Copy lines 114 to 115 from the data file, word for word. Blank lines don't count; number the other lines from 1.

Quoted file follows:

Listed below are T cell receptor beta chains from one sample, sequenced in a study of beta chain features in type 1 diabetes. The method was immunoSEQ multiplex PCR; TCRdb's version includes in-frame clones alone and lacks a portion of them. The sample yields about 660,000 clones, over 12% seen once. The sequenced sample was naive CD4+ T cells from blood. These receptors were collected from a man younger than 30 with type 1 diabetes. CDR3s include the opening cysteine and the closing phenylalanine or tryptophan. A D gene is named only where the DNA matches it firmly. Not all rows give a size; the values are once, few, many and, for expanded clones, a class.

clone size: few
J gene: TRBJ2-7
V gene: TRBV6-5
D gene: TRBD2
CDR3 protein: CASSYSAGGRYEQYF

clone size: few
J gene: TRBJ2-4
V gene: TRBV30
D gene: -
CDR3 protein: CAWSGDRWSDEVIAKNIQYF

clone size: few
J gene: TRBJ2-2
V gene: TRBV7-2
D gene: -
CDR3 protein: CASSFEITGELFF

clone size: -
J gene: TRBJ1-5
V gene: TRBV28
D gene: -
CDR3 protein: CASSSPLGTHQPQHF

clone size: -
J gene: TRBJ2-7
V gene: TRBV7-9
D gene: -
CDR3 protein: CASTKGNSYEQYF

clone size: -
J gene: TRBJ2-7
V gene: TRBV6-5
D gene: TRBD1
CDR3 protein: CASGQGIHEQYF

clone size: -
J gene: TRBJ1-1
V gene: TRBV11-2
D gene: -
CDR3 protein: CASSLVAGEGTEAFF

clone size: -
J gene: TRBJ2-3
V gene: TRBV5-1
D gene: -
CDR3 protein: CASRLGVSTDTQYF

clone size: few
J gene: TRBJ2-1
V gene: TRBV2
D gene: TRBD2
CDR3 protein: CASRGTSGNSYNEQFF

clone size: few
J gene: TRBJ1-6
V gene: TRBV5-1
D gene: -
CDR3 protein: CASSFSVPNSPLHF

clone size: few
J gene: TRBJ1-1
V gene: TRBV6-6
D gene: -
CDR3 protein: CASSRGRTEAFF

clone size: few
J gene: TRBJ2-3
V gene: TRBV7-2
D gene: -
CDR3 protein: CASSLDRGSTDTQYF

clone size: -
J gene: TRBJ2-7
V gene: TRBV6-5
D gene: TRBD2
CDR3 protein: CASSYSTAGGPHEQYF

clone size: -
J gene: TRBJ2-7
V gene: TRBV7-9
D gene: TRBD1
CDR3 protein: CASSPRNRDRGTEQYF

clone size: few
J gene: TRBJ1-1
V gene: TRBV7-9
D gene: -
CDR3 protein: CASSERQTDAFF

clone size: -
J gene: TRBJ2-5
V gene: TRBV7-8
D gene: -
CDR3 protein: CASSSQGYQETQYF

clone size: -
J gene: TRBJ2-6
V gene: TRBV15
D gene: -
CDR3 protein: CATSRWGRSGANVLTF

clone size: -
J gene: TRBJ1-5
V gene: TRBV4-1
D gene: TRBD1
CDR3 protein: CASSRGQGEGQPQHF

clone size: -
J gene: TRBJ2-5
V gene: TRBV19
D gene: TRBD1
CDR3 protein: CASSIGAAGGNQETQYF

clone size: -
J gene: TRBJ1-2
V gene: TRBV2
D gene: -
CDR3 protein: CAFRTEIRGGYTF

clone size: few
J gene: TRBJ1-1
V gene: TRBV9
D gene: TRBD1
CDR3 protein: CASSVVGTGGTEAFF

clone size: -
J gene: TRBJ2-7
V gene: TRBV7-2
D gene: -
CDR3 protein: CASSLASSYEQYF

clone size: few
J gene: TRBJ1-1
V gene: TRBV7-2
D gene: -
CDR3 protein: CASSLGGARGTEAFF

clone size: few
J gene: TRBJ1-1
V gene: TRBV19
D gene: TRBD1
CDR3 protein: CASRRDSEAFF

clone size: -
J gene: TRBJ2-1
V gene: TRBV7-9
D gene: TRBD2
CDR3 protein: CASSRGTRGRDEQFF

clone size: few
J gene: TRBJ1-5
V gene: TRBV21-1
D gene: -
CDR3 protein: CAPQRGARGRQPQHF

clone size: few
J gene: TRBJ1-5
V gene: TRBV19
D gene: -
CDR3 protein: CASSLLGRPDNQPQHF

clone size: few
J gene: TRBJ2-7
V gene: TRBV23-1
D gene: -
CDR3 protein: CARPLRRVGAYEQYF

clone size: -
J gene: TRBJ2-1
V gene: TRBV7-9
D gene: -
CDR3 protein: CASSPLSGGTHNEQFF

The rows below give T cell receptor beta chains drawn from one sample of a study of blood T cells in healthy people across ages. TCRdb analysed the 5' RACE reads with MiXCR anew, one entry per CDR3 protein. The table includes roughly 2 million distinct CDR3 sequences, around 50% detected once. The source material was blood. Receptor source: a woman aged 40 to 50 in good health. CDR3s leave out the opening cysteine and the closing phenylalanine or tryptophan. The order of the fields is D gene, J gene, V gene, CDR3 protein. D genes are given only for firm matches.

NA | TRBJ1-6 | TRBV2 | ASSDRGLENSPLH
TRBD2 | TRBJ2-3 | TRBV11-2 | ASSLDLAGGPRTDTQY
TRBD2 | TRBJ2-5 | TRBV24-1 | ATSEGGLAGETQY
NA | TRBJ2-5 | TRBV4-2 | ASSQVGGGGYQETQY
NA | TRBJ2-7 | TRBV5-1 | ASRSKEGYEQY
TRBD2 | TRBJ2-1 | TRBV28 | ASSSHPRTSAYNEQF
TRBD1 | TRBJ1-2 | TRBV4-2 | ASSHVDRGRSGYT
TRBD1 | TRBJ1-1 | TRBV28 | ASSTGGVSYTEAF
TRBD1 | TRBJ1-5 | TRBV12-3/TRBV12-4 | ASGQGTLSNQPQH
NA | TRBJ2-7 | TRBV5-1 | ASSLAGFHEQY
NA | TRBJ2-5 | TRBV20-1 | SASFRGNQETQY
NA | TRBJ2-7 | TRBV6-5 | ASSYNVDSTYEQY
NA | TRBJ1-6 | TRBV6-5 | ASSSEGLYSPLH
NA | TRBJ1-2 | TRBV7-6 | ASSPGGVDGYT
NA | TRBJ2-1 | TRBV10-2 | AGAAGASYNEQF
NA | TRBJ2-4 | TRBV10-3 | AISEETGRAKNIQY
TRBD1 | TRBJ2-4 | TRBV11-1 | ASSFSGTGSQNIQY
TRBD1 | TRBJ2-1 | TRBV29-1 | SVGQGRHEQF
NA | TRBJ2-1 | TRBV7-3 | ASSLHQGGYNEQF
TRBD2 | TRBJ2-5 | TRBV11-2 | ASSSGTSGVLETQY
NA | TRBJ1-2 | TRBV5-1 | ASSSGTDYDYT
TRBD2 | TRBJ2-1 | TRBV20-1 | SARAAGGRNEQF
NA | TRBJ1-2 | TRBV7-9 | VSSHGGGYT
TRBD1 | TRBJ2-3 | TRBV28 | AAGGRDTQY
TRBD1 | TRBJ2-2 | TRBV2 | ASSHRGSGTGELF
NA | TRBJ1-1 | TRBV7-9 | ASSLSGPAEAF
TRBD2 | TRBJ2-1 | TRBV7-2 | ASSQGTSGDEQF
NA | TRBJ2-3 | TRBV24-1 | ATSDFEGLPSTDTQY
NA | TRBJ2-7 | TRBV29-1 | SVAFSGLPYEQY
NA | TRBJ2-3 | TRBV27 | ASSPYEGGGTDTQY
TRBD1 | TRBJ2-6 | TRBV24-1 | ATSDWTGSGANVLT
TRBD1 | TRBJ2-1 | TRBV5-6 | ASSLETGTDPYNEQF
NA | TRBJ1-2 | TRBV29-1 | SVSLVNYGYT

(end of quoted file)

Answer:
V gene: TRBV7-2
D gene: -